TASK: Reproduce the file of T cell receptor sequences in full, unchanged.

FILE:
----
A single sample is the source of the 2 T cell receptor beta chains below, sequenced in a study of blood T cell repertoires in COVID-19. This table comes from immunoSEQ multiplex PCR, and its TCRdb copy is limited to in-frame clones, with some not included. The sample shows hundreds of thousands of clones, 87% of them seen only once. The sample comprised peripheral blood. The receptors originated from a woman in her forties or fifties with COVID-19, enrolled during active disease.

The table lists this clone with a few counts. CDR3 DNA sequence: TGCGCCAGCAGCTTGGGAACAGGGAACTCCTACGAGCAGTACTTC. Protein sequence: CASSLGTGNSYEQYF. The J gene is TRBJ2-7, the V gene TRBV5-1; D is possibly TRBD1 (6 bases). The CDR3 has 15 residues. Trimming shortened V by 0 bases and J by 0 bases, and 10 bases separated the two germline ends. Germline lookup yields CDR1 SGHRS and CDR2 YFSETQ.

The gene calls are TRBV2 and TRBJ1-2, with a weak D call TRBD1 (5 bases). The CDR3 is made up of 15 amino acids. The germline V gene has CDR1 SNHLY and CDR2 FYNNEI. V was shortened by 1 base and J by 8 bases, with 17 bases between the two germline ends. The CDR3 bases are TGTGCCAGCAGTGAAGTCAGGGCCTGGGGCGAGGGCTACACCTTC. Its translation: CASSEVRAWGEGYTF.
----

A single sample is the source of the 2 T cell receptor beta chains below, sequenced in a study of blood T cell repertoires in COVID-19. This table comes from immunoSEQ multiplex PCR, and its TCRdb copy is limited to in-frame clones, with some not included. The sample shows hundreds of thousands of clones, 87% of them seen only once. The sample comprised peripheral blood. The receptors originated from a woman in her forties or fifties with COVID-19, enrolled during active disease.

The table lists this clone with a few counts. CDR3 DNA sequence: TGCGCCAGCAGCTTGGGAACAGGGAACTCCTACGAGCAGTACTTC. Protein sequence: CASSLGTGNSYEQYF. The J gene is TRBJ2-7, the V gene TRBV5-1; D is possibly TRBD1 (6 bases). The CDR3 has 15 residues. Trimming shortened V by 0 bases and J by 0 bases, and 10 bases separated the two germline ends. Germline lookup yields CDR1 SGHRS and CDR2 YFSETQ.

The gene calls are TRBV2 and TRBJ1-2, with a weak D call TRBD1 (5 bases). The CDR3 is made up of 15 amino acids. The germline V gene has CDR1 SNHLY and CDR2 FYNNEI. V was shortened by 1 base and J by 8 bases, with 17 bases between the two germline ends. The CDR3 bases are TGTGCCAGCAGTGAAGTCAGGGCCTGGGGCGAGGGCTACACCTTC. Its translation: CASSEVRAWGEGYTF.